As NASA celebrates 50 years of scientific and technological excellence that have powered us into the 21st century, it reflects on signature accomplishments that are enduring icons of human achievement. Among those accomplishments are technological innovations and scientific discoveries that have improved and shaped our lives on Earth in a myriad of ways. In looking forward to a promising new era of inspiration, innovation, and discovery, the second topic in the 50th Anniversary Essay Contest required students to imagine how their everyday lives will have changed because of
NASA aerospace technology years into the future.
Second Prize: $2,500 college scholarship
Grace Nowadly, 7th Grade, Berkeley Middle School in Williamsburg, Virginia
Teacher: Ms. Kathy Poe
Describe how, 50 years from now, your everyday life may benefit from NASA’s future aerospace technology.
“Hurry up, Grace! You’re going to miss it!”
“Be there in a minute!” I called back to my husband. I grew more impatient by the second as, one by one, my popcorn kernels began to pop. The microwave finally started to beep and I grabbed the popcorn and gave it to my granddaughter who ran back to the room in which the rest of her family was sitting. I slowly walked back and sat down just in time to see a hazy image of a spacecraft slowly moving towards a small, red planet.
“I never thought I’d live to see the day when astronauts landed on Mars. My mother used to tell me about her whole family watching the landing on the moon, and now my whole family is watching the landing on Mars! Just think about how far we’ve come. First the moon, now Mars! What’s next?” I said out loud as my grandchildren watched the screen, only half listening.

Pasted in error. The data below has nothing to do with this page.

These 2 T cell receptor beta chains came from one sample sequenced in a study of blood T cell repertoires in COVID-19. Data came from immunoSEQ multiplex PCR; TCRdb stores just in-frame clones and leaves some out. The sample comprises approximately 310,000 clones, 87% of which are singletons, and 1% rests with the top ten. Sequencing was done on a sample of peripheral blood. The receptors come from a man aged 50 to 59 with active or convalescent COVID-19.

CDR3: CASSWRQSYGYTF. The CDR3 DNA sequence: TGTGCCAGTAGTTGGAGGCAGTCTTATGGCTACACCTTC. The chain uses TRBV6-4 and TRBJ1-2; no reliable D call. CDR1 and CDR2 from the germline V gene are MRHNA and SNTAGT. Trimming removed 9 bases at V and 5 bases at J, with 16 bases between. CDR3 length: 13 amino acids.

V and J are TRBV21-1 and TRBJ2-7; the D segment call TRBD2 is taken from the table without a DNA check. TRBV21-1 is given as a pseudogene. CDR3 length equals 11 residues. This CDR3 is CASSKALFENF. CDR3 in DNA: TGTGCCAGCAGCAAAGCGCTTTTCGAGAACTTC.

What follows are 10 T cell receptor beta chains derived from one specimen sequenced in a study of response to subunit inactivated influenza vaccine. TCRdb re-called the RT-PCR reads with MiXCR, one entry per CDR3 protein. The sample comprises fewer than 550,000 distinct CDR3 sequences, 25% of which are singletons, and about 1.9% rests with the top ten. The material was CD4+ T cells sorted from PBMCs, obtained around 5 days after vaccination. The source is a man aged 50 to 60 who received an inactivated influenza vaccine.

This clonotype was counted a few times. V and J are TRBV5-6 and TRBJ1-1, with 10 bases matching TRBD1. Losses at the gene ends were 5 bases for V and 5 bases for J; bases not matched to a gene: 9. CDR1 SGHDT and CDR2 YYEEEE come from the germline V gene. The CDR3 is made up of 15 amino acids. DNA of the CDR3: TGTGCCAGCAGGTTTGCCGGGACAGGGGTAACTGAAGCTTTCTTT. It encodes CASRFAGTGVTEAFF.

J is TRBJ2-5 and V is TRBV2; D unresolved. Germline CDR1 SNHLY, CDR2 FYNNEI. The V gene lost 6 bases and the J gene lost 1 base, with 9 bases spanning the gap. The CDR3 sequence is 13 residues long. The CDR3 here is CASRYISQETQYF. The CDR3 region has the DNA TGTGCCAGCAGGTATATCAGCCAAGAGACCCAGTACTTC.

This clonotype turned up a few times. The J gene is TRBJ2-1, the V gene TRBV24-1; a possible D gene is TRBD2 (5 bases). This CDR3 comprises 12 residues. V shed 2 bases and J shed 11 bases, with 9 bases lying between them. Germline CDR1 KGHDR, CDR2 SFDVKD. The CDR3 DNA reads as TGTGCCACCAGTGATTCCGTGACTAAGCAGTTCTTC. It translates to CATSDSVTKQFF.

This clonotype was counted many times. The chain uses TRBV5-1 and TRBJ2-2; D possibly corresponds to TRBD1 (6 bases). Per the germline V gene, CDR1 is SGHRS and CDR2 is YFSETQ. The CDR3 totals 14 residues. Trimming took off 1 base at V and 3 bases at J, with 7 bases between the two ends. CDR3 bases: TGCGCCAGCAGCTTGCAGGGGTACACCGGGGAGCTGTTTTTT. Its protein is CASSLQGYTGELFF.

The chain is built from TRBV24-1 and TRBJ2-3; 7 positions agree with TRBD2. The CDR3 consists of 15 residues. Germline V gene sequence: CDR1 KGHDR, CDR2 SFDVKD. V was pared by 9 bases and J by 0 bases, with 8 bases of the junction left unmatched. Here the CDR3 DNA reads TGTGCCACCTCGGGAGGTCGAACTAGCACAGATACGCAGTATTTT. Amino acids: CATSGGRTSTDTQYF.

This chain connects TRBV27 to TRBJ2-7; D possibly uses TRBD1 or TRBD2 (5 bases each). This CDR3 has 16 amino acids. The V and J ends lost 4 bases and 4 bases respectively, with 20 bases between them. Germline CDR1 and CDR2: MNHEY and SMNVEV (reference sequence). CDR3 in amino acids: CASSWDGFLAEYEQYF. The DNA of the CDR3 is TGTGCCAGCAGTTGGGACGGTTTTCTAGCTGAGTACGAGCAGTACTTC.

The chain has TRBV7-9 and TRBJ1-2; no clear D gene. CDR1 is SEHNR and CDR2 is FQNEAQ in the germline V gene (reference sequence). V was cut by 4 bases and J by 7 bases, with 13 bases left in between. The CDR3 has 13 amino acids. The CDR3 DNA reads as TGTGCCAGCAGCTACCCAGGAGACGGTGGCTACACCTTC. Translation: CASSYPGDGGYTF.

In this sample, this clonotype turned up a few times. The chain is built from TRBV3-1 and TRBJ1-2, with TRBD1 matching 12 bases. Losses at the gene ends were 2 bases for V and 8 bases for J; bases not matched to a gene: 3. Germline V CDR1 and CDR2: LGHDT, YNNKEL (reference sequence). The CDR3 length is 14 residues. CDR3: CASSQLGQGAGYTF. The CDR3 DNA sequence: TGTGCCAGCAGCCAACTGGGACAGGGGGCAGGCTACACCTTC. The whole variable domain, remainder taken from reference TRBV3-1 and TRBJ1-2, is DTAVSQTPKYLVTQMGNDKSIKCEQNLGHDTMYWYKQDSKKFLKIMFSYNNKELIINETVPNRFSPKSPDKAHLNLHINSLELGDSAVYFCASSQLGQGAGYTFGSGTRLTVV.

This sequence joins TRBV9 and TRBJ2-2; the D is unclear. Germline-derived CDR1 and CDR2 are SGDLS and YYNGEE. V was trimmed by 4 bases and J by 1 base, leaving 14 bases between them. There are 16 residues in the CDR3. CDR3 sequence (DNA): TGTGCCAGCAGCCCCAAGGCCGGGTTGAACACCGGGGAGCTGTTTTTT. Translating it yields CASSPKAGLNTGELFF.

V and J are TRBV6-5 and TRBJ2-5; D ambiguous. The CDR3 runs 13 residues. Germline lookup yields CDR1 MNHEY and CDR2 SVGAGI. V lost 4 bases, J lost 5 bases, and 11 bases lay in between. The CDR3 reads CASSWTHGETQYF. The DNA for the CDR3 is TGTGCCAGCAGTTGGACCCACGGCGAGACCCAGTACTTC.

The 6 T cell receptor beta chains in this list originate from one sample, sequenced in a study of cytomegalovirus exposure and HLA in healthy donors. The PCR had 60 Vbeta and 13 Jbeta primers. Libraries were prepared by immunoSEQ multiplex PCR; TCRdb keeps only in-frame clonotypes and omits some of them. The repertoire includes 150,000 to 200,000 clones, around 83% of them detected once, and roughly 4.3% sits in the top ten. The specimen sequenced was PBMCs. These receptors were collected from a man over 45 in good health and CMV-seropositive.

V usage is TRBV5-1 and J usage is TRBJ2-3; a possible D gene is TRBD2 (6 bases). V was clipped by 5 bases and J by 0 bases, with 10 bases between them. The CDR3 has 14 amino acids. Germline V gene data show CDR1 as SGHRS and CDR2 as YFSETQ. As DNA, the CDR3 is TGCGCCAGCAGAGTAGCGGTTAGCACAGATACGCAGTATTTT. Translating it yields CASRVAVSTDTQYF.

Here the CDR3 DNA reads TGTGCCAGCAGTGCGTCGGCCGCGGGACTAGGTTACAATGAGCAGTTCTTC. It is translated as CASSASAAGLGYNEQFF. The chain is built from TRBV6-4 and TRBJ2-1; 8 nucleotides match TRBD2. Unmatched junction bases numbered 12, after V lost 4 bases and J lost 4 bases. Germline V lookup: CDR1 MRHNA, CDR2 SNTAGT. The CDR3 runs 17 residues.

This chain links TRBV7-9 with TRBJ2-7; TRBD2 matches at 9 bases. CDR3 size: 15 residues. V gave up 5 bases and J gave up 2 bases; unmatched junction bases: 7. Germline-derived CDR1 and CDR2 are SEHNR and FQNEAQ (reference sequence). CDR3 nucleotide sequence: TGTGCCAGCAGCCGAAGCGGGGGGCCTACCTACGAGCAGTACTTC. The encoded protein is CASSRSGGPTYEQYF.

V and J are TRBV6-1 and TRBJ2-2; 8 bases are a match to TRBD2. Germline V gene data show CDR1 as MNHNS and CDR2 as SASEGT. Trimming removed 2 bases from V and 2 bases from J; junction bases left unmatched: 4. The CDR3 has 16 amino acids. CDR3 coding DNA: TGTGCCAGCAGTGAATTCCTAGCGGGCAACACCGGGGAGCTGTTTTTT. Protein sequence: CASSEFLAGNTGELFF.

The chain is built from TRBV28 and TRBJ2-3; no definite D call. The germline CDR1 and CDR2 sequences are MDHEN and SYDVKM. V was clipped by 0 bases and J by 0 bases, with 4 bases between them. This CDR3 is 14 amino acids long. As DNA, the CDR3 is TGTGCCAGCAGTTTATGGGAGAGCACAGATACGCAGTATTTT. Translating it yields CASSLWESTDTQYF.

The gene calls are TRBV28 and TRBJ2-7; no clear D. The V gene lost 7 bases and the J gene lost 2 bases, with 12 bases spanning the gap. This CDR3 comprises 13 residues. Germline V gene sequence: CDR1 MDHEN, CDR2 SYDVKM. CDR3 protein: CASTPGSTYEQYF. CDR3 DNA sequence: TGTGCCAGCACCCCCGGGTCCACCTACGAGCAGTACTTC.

Hmm…What is next? I thought to myself. I looked over at my son. He was an air traffic controller at a local airport. Oh yeah! He told me that NASA was going to set up a new program that makes air traffic control easier. I turned back to the television and watched the ship come closer and closer to the tiny planet. I was watching the television, but I was doing lots of thinking.
I also heard on the news somewhere that NASA will launch a satellite that can track the spreading of diseases, I thought to myself. That could help doctors and scientists to control pandemics. If they knew where diseases were rapidly spreading, they could evacuate healthy people from the area, help the infected people, and keep people from coming in the area.
I looked around the room and saw my three grandchildren sitting around the television in big bean bag chairs. Will NASA try to help them somehow? I remembered when I brought them to the Air and Space Museum in Washington D.C. They looked at every brochure of educational programs available to them. There were camps, classes, and other programs that all focused on NASA and space exploration.
I looked at the television and heard rejoicing through out the room as the spacecraft landed on the smoky, red, surface of Mars. The kids jumped up and down and ran around the house. Everyone was happy and watched eagerly for the astronauts’ next move. As they slowly stepped out of the tiny door onto a planet never visited by man, I couldn’t help but think, Well, NASA will keep making everyday life better, one step at a time.